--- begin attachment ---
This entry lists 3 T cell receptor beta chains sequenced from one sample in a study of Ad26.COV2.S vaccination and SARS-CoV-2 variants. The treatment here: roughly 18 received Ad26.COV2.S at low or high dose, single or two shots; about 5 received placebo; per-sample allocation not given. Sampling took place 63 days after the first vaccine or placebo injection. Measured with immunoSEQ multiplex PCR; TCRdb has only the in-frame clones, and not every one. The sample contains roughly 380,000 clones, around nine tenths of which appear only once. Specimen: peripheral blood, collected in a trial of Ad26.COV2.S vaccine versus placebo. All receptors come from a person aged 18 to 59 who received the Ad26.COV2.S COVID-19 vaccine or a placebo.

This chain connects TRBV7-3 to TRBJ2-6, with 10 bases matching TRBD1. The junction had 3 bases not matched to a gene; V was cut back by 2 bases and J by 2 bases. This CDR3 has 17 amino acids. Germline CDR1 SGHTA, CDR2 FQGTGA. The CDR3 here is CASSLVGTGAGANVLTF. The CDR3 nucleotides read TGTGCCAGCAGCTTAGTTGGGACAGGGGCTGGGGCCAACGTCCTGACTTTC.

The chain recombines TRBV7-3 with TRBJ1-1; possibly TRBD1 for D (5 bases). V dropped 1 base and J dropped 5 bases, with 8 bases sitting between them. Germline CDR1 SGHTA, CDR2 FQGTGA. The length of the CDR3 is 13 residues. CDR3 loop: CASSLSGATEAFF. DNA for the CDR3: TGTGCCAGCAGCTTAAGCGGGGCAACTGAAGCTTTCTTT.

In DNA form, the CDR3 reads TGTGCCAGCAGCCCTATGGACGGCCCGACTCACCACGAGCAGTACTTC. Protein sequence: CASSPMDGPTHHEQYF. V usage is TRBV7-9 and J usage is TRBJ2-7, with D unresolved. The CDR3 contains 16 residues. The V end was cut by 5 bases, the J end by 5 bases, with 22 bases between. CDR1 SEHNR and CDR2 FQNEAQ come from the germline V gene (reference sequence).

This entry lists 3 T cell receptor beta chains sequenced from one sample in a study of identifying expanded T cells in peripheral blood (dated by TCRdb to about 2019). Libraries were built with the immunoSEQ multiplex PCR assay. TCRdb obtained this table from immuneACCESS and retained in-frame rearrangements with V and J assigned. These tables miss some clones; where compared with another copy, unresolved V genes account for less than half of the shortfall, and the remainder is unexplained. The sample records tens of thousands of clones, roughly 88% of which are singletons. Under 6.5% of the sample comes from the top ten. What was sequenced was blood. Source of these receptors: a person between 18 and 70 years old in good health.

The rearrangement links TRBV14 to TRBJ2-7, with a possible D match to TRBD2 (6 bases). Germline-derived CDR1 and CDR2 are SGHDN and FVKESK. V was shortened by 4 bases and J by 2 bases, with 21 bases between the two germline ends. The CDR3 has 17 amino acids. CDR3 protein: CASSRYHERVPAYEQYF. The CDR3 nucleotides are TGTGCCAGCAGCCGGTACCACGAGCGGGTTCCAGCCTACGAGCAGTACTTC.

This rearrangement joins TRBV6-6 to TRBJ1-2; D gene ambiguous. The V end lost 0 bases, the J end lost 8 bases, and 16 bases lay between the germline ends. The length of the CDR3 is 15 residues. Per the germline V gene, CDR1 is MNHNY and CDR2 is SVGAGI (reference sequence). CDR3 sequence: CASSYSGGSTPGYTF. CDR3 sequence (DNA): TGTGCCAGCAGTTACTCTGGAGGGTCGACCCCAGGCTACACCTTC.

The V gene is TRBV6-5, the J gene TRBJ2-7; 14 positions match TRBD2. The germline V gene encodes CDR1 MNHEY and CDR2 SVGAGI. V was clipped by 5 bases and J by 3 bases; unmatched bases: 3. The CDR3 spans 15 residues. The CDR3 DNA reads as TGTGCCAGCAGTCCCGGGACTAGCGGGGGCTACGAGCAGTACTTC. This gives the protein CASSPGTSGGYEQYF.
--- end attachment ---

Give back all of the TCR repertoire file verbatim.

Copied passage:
This entry lists 3 T cell receptor beta chains sequenced from one sample in a study of Ad26.COV2.S vaccination and SARS-CoV-2 variants. The treatment here: roughly 18 received Ad26.COV2.S at low or high dose, single or two shots; about 5 received placebo; per-sample allocation not given. Sampling took place 63 days after the first vaccine or placebo injection. Measured with immunoSEQ multiplex PCR; TCRdb has only the in-frame clones, and not every one. The sample contains roughly 380,000 clones, around nine tenths of which appear only once. Specimen: peripheral blood, collected in a trial of Ad26.COV2.S vaccine versus placebo. All receptors come from a person aged 18 to 59 who received the Ad26.COV2.S COVID-19 vaccine or a placebo.

This chain connects TRBV7-3 to TRBJ2-6, with 10 bases matching TRBD1. The junction had 3 bases not matched to a gene; V was cut back by 2 bases and J by 2 bases. This CDR3 has 17 amino acids. Germline CDR1 SGHTA, CDR2 FQGTGA. The CDR3 here is CASSLVGTGAGANVLTF. The CDR3 nucleotides read TGTGCCAGCAGCTTAGTTGGGACAGGGGCTGGGGCCAACGTCCTGACTTTC.

The chain recombines TRBV7-3 with TRBJ1-1; possibly TRBD1 for D (5 bases). V dropped 1 base and J dropped 5 bases, with 8 bases sitting between them. Germline CDR1 SGHTA, CDR2 FQGTGA. The length of the CDR3 is 13 residues. CDR3 loop: CASSLSGATEAFF. DNA for the CDR3: TGTGCCAGCAGCTTAAGCGGGGCAACTGAAGCTTTCTTT.

In DNA form, the CDR3 reads TGTGCCAGCAGCCCTATGGACGGCCCGACTCACCACGAGCAGTACTTC. Protein sequence: CASSPMDGPTHHEQYF. V usage is TRBV7-9 and J usage is TRBJ2-7, with D unresolved. The CDR3 contains 16 residues. The V end was cut by 5 bases, the J end by 5 bases, with 22 bases between. CDR1 SEHNR and CDR2 FQNEAQ come from the germline V gene (reference sequence).

This entry lists 3 T cell receptor beta chains sequenced from one sample in a study of identifying expanded T cells in peripheral blood (dated by TCRdb to about 2019). Libraries were built with the immunoSEQ multiplex PCR assay. TCRdb obtained this table from immuneACCESS and retained in-frame rearrangements with V and J assigned. These tables miss some clones; where compared with another copy, unresolved V genes account for less than half of the shortfall, and the remainder is unexplained. The sample records tens of thousands of clones, roughly 88% of which are singletons. Under 6.5% of the sample comes from the top ten. What was sequenced was blood. Source of these receptors: a person between 18 and 70 years old in good health.

The rearrangement links TRBV14 to TRBJ2-7, with a possible D match to TRBD2 (6 bases). Germline-derived CDR1 and CDR2 are SGHDN and FVKESK. V was shortened by 4 bases and J by 2 bases, with 21 bases between the two germline ends. The CDR3 has 17 amino acids. CDR3 protein: CASSRYHERVPAYEQYF. The CDR3 nucleotides are TGTGCCAGCAGCCGGTACCACGAGCGGGTTCCAGCCTACGAGCAGTACTTC.

This rearrangement joins TRBV6-6 to TRBJ1-2; D gene ambiguous. The V end lost 0 bases, the J end lost 8 bases, and 16 bases lay between the germline ends. The length of the CDR3 is 15 residues. Per the germline V gene, CDR1 is MNHNY and CDR2 is SVGAGI (reference sequence). CDR3 sequence: CASSYSGGSTPGYTF. CDR3 sequence (DNA): TGTGCCAGCAGTTACTCTGGAGGGTCGACCCCAGGCTACACCTTC.

The V gene is TRBV6-5, the J gene TRBJ2-7; 14 positions match TRBD2. The germline V gene encodes CDR1 MNHEY and CDR2 SVGAGI. V was clipped by 5 bases and J by 3 bases; unmatched bases: 3. The CDR3 spans 15 residues. The CDR3 DNA reads as TGTGCCAGCAGTCCCGGGACTAGCGGGGGCTACGAGCAGTACTTC. This gives the protein CASSPGTSGGYEQYF.